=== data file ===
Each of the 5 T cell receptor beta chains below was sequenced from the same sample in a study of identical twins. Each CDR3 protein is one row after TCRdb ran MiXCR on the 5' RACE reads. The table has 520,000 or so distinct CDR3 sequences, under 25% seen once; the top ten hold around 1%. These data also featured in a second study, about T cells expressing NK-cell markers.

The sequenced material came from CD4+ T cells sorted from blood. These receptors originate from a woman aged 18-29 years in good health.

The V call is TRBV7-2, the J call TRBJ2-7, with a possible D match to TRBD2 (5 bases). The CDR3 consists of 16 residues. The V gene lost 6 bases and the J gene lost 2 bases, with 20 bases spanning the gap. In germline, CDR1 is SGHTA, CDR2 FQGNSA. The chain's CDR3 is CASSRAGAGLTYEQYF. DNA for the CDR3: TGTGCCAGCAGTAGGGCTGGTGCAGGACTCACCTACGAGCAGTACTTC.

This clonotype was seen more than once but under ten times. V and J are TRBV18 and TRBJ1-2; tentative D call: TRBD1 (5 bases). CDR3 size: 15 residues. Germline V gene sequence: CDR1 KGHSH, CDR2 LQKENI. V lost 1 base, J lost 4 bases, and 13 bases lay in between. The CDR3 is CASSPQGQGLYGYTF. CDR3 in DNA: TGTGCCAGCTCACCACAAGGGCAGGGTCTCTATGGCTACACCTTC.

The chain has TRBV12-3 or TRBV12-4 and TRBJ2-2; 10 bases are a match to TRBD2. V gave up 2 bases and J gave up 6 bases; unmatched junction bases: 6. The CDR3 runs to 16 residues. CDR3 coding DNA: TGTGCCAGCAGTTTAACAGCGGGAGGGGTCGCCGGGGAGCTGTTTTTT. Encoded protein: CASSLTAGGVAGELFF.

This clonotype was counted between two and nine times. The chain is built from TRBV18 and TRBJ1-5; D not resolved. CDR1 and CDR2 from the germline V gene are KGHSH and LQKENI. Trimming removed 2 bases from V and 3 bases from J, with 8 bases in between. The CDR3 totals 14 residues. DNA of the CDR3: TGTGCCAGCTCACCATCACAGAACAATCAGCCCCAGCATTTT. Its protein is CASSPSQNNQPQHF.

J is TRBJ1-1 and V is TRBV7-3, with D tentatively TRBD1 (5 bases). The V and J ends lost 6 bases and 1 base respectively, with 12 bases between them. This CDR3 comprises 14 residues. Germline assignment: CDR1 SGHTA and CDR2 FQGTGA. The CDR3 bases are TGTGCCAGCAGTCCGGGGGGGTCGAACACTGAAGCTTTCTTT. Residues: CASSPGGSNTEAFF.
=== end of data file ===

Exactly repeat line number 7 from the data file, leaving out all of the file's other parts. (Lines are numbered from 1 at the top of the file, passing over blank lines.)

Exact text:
J is TRBJ1-1 and V is TRBV7-3, with D tentatively TRBD1 (5 bases). The V and J ends lost 6 bases and 1 base respectively, with 12 bases between them. This CDR3 comprises 14 residues. Germline assignment: CDR1 SGHTA and CDR2 FQGTGA. The CDR3 bases are TGTGCCAGCAGTCCGGGGGGGTCGAACACTGAAGCTTTCTTT. Residues: CASSPGGSNTEAFF.